Part of some notes on Larry Prusak's recent talk; see also PrusakConversation1 and PrusakConversation3:

  • The Greeks had three words for different types of knowledge:

  • metis — cunning, savvy, street-smarts ... like Odysseus * techne — craft, art, principles ... as in our word "technology" * epistime — science, universal rules
  • * Tacit knowledge can't be stated in words, and can't be learned except by experience, like how to ride a bicycle or hit a baseball. Tacit knowledge comes through heuristics. One acts, and then puts the results into a framework. (A flip side anecdote: "Peasants think that if you don't talk about something, it didn't happen.")

    • What do groups know? For an organization, "It doesn't matter as much what individuals know." Individuals come and go. What counts are norms for behavior, shared values, a sense of mission.
    • Organizations bend people. A single individual can only shape the thinking of an organization a tiny bit; but the organization has a huge effect on the individual.
    • The exception: the Founder of an organization can shape it — e.g., Edwin Land of Polaroid, Hewlett & Packard, Wang, etc. But what can go wrong? One risk: when the Founder is still around, a firm often doesn't question his choices enough. Consider Polaroid, Wang, Digital Equipment, etc.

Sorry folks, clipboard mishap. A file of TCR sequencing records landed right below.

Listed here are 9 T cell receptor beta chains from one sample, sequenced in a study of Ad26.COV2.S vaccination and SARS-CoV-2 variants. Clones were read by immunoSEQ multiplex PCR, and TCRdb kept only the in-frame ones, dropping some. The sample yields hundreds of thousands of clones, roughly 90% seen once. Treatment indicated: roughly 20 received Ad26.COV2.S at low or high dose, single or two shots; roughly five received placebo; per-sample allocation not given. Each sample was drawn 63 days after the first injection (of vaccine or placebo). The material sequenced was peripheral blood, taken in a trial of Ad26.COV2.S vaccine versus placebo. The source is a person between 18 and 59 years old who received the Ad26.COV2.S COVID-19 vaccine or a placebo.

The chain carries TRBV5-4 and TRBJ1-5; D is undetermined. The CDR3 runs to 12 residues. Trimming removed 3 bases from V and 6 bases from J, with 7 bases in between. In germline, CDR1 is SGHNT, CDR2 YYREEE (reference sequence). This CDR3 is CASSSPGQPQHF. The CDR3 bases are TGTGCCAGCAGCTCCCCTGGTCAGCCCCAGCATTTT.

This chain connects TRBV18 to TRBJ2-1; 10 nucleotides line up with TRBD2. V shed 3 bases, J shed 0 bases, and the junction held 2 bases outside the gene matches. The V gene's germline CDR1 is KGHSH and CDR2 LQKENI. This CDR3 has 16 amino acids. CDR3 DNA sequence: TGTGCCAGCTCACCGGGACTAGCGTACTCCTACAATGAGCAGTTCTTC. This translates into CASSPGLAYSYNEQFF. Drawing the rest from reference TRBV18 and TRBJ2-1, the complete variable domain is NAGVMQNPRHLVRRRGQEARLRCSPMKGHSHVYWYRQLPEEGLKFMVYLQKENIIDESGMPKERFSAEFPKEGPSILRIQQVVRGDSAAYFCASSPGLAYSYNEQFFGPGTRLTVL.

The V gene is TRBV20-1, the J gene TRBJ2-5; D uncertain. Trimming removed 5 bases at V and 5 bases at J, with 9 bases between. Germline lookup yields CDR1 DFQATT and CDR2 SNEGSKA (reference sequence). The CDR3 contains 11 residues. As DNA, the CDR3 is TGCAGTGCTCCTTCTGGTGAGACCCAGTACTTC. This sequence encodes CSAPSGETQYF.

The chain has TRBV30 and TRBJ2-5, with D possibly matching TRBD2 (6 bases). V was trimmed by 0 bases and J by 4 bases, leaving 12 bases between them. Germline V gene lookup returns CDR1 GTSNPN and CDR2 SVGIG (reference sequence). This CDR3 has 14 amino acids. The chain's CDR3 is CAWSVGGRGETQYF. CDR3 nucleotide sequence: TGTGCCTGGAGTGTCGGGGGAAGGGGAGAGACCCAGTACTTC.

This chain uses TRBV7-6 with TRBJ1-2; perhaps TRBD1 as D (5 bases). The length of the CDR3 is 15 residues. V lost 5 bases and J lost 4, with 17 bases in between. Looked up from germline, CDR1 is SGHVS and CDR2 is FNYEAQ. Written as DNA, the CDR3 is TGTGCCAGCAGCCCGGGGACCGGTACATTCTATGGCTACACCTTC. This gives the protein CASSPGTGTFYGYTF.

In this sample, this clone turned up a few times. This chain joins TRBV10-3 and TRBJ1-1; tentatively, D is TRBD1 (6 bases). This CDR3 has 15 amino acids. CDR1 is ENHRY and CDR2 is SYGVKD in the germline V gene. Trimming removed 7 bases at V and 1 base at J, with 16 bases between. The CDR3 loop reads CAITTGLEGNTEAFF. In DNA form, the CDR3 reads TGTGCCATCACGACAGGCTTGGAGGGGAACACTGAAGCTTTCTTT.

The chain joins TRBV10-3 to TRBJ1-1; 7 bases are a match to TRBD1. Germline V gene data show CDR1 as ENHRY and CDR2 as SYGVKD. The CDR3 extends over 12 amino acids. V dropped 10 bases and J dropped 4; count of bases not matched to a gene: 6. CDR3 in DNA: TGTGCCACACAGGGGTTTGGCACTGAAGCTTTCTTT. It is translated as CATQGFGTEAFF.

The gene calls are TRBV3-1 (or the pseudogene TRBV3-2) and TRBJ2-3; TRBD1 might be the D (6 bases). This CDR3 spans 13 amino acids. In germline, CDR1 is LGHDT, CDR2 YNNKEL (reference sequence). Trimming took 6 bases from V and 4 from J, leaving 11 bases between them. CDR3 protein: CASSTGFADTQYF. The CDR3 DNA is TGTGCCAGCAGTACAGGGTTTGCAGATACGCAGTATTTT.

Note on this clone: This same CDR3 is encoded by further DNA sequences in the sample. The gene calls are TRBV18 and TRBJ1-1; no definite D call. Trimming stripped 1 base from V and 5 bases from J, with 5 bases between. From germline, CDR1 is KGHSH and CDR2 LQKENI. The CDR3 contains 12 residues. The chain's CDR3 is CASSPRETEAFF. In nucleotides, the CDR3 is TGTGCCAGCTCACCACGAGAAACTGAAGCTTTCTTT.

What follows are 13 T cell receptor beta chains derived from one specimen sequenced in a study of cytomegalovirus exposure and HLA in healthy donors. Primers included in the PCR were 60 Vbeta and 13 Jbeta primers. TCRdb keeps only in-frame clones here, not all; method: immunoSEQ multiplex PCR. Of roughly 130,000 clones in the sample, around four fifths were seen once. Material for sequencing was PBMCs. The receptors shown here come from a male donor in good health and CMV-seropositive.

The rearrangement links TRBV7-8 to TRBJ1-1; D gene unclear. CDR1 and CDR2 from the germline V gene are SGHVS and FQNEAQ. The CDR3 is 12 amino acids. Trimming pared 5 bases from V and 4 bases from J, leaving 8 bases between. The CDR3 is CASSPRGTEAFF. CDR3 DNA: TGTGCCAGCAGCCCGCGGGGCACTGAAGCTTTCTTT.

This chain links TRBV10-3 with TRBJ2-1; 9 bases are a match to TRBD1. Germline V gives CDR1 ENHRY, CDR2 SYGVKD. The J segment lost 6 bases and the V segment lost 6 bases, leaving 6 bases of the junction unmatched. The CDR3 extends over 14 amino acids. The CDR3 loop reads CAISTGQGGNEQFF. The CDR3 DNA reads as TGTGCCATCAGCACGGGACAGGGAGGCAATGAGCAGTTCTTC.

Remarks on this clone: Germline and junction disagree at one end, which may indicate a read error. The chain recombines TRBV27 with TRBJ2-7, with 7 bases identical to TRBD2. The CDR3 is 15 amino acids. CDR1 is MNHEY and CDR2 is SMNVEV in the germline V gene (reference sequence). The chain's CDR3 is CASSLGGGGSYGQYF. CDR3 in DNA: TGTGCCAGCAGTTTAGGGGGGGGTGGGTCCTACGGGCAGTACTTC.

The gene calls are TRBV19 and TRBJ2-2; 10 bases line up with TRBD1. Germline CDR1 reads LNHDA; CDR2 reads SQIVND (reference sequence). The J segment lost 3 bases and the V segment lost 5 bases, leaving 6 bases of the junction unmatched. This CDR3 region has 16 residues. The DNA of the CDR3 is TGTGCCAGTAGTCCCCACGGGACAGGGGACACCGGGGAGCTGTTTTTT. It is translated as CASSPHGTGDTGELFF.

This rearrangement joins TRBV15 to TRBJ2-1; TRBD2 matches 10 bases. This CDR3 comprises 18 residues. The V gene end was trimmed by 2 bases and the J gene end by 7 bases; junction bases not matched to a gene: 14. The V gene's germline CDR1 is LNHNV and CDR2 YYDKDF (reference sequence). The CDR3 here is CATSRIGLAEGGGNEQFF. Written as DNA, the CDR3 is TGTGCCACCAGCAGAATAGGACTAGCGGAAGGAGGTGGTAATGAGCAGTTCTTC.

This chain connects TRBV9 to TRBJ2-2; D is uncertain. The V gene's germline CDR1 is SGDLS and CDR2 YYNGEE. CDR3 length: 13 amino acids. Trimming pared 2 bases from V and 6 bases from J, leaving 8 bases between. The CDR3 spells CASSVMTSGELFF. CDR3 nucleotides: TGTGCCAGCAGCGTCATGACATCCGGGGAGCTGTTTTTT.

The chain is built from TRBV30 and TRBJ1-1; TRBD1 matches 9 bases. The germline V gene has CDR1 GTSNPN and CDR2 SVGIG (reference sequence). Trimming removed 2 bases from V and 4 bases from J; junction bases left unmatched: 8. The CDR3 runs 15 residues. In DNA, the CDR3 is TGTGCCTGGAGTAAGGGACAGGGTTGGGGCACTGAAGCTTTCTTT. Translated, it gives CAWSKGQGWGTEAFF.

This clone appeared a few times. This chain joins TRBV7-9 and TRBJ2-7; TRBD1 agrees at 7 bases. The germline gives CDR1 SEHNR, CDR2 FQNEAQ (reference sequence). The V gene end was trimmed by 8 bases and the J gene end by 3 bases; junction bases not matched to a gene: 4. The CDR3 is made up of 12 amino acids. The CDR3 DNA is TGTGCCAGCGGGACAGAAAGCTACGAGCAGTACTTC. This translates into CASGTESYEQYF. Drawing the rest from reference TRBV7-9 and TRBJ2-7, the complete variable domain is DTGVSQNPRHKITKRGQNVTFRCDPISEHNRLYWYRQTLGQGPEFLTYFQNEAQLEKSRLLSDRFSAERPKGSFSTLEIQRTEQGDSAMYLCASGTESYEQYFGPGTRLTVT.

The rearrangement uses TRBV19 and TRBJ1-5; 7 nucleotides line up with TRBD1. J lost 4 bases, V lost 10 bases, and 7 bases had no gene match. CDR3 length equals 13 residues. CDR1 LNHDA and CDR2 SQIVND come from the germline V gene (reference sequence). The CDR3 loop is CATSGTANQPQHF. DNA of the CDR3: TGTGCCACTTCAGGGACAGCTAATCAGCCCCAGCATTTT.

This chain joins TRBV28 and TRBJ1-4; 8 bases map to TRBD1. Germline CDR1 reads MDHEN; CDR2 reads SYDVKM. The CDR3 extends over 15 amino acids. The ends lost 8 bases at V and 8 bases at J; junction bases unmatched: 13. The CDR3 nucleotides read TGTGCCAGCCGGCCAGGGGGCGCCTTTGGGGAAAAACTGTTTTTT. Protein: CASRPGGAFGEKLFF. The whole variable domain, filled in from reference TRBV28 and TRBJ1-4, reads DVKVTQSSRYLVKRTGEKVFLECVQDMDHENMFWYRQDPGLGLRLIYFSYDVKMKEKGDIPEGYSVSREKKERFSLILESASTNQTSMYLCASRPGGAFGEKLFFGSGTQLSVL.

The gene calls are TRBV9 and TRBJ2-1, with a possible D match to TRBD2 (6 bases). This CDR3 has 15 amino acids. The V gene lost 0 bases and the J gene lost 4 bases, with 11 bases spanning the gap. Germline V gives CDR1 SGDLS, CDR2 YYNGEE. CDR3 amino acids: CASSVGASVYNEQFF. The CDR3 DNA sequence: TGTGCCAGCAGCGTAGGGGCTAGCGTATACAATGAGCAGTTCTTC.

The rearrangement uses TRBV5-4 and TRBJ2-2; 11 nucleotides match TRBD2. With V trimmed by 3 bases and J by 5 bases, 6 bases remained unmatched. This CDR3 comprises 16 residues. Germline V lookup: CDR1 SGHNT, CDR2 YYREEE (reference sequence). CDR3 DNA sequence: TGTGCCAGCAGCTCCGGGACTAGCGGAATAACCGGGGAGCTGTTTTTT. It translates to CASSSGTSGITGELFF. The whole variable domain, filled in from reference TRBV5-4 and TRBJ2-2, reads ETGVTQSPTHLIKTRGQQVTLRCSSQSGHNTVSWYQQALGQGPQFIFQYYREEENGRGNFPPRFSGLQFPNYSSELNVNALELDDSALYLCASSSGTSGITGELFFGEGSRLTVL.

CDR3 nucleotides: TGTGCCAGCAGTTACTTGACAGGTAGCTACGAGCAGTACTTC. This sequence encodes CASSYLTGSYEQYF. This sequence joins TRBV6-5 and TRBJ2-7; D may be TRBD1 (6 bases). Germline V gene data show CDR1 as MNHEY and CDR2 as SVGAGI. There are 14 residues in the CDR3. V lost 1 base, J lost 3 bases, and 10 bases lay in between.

• "The press has it wrong" when they credit a new CEO with quickly changing an organization's culture. See de Tocqueville's Democracy in America; there's an excellent new translation, and the book has much truth, still valid today.
    • What gets carried on in a company? Practices, common ways of doing things, customs.
    • "Never underestimate the power of inertia and practice in life." That underestimation was Marx's big mistake. Isaiah Berlin wrote that the greatest shock to all thinkers of the 20th Century is [the persistence of] nationalism.
    • Artifacts and architecture are unrecognized storehouses of knowledge. Buildings carry messages of cultural feeling; so do office layouts. It's significant that more and more knowledge businesses are starting to look like university campuses.
    • Knowledge capital is increasingly seen as the key competitive advantage for a nation. Look at Malaysia, Ireland, and India 30 years ago; their economies were all based on subsistence agriculture and extraction of natural resources, and they were all poor backwaters. Now they're thriving centers of hardware assembly, software development, etc.
    • Literacy and its growth is a key underappreciated phenomenon in the world during recent decades.
    • The "command & control" form of organizational management was developed by Ford and duPont based on three existing models: the military, the railroads, and the Church. We still run our large organizations on that basis, but it's increasingly inadequate.

    Monday, October 23, 2000 at 05:57:10 (EDT) = 2000-10-23

    TopicOrganizations - TopicThinking - TopicSociety

    (correlates: MyMemberSays, LoveWindsAndFanService, TouchTheFlagpole, ...)